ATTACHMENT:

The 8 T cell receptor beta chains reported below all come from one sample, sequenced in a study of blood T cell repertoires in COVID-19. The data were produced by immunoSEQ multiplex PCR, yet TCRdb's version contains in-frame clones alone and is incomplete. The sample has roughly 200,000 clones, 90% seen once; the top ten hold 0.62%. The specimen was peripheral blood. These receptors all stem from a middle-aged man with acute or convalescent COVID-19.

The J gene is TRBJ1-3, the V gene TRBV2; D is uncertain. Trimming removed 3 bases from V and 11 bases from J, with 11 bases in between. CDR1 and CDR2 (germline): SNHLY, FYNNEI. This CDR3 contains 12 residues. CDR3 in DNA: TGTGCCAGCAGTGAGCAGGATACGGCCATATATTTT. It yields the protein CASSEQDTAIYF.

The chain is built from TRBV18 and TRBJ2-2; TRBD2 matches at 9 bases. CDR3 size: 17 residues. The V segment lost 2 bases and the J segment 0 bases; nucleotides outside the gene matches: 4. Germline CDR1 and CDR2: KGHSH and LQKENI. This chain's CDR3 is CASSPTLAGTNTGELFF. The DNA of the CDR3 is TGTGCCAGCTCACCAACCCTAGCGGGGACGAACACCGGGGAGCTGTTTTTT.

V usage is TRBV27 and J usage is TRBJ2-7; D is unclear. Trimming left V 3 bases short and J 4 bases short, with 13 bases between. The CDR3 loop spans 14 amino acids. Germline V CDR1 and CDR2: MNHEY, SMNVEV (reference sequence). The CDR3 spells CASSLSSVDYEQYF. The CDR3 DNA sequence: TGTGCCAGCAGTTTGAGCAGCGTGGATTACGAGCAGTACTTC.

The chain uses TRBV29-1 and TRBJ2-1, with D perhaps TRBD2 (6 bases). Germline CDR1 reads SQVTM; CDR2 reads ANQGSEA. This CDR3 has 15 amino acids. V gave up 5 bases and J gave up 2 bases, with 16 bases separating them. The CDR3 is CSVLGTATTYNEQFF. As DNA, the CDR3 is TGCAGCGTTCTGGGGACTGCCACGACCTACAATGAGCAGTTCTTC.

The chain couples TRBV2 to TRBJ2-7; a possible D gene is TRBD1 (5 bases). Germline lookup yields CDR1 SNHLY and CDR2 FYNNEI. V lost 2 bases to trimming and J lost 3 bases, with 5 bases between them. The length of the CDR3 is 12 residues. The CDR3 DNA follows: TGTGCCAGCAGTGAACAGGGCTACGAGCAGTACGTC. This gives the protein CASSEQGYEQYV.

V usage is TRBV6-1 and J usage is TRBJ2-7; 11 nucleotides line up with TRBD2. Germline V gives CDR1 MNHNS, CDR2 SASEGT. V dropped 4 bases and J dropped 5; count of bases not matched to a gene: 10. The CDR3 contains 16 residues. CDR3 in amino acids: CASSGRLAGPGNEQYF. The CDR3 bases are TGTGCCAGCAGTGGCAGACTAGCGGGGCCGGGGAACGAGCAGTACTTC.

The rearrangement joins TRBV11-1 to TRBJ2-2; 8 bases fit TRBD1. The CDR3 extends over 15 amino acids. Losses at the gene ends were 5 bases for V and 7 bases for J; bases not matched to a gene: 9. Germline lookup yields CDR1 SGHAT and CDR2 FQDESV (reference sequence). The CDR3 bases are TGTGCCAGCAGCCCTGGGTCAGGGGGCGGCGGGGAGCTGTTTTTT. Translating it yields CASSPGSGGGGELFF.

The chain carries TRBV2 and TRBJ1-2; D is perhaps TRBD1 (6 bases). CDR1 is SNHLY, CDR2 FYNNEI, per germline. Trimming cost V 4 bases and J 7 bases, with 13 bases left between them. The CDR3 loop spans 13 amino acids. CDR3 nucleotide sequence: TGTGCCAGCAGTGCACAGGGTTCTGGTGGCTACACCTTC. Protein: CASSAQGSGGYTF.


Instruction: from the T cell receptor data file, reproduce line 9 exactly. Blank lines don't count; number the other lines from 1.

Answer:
The chain carries TRBV2 and TRBJ1-2; D is perhaps TRBD1 (6 bases). CDR1 is SNHLY, CDR2 FYNNEI, per germline. Trimming cost V 4 bases and J 7 bases, with 13 bases left between them. The CDR3 loop spans 13 amino acids. CDR3 nucleotide sequence: TGTGCCAGCAGTGCACAGGGTTCTGGTGGCTACACCTTC. Protein: CASSAQGSGGYTF.